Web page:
Four Humanitarians Chosen as Finalists for Aurora Prize

Top l to r: Marguerite Barankitse and Dr. Tom Cartena. 
Bottom l to r: Syeda Ghulam Fatima and Father Bernard Kinvi
Top l to r: Marguerite Barankitse and Dr. Tom Cartena.  Bottom l to r: Syeda Ghulam Fatima and Father Bernard Kinvi

Top l to r: Marguerite Barankitse and Dr. Tom Cartena.
Bottom l to r: Syeda Ghulam Fatima and Father Bernard Kinvi

YEREVAN — The Aurora Prize Selection Committee announced the four Aurora Prize finalists as Marguerite Barankitse, from Maison Shalom and REMA Hospital in Burundi; Dr. Tom Catena, from Mother of Mercy Hospital in the Nuba Mountains of Sudan; Syeda Ghulam Fatima, the General Secretary of the Bonded Labor Liberation Front in Pakistan; and Father Bernard Kinvi, a Catholic priest in Bossemptele in the Central African Republic.

The Aurora Prize for Awakening Humanity is a new global award that will be given annually to individuals who put themselves at risk to enable others to survive. Recipients will be recognized for the exceptional impact their actions have made on preserving human life and advancing humanitarian causes, having overcome significant challenges along the way. One of the four finalists, the ultimate Aurora Prize Laureate, will receive a grant of $100,000 and the chance to continue the cycle of giving by nominating organizations that inspired his or her work for a $1 million award.

The Aurora Prize was created by the co-founders of 100 LIVES, a pioneering global initiative seeking to express gratitude to those who put themselves at risk to save Armenians from the Genocide one hundred years ago. On behalf of the survivors of the Armenian Genocide, the annual Aurora Prize aims to raise public consciousness about atrocities occurring around the world and reward those working to address those issues in a real and substantial manner.

“All four finalists are being recognized because they have found the courage to fight against injustice and violence inflicted upon those most vulnerable in their societies,” said 100 LIVES Co-Founder and Aurora Prize Selection Committee Member Vartan Gregorian. “We created the Aurora Prize not just to honor, but to support the unsung heroes who reclaim humanity and stand up to such oppression and injustice. One hundred years ago, strangers stood up against persecution on behalf of our ancestors, and today we thank them by recognizing those who act in the same spirit in the face of modern atrocities.”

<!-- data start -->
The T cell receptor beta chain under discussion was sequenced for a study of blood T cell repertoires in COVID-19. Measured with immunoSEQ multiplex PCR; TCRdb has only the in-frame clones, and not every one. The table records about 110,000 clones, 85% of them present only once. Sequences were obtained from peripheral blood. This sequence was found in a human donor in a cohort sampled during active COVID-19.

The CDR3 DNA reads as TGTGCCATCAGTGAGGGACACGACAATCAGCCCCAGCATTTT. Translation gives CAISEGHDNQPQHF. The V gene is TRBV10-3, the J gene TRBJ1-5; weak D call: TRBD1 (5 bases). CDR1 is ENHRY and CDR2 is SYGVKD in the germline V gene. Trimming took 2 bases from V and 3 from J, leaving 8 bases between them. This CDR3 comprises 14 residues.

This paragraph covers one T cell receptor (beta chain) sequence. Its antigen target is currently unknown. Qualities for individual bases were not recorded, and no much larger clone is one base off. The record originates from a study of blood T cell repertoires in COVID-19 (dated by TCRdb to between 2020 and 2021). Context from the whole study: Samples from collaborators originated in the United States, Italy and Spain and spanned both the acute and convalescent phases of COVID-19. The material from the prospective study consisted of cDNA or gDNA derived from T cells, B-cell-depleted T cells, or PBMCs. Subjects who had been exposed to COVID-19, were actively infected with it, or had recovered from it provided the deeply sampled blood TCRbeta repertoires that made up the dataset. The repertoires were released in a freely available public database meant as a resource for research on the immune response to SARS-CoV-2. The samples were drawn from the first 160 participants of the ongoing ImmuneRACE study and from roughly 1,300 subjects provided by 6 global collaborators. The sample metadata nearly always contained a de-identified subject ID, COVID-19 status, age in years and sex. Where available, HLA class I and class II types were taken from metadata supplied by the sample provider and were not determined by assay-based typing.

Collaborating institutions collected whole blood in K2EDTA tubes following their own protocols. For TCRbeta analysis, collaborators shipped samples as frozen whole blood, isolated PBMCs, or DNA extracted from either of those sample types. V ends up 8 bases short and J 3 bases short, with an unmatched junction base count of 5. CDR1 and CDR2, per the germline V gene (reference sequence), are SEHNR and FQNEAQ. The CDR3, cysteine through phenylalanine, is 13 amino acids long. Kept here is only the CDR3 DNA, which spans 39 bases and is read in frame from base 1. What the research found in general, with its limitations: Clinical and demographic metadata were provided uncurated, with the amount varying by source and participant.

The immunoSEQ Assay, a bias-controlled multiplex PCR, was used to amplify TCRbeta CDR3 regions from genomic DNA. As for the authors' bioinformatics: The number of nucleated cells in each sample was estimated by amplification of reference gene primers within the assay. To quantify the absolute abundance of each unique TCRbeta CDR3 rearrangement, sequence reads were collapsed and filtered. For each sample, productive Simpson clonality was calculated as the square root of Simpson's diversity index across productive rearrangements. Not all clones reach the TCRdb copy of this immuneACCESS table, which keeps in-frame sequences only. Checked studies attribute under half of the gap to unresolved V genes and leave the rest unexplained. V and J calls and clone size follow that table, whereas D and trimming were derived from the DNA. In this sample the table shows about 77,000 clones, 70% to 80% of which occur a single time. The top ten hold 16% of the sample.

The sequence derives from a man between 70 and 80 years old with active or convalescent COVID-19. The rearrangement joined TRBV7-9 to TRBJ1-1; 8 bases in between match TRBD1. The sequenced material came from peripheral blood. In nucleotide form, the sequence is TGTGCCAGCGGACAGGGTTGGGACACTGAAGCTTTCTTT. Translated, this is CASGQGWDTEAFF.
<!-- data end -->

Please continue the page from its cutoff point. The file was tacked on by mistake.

Marguerite Barankitse, from Maison Shalom and REMA Hospital in Burundi, saved thousands of lives and cared for orphans and refugees during the years of civil war in Burundi. When war broke out, Barankitse, a Tutsi, tried to hide 72 of her closest Hutu neighbors to keep them safe from persecution. They were discovered and executed, whilst Barankitse was forced to watch. Following this gruesome incident, she started her work saving and caring for children and refugees. She has saved roughly 30,000 children and in 2008, she opened a hospital which has treated more than 80,000 patients to date.

Dr. Tom Catena is the sole doctor at Mother of Mercy Hospital in the Nuba Mountains in Sudan. An American physician, Dr. Catena is the only doctor permanently based near the country’s border with South Sudan, and is therefore responsible for serving over 500,000 people in the region. Despite several bombings by the Sudanese government, Dr. Catena resides on the hospital grounds so that he may be on call at all times. His selfless acts have been brought to light by a number of media and aid organizations, and he was named one of TIME’s 100 Most Influential People in 2015.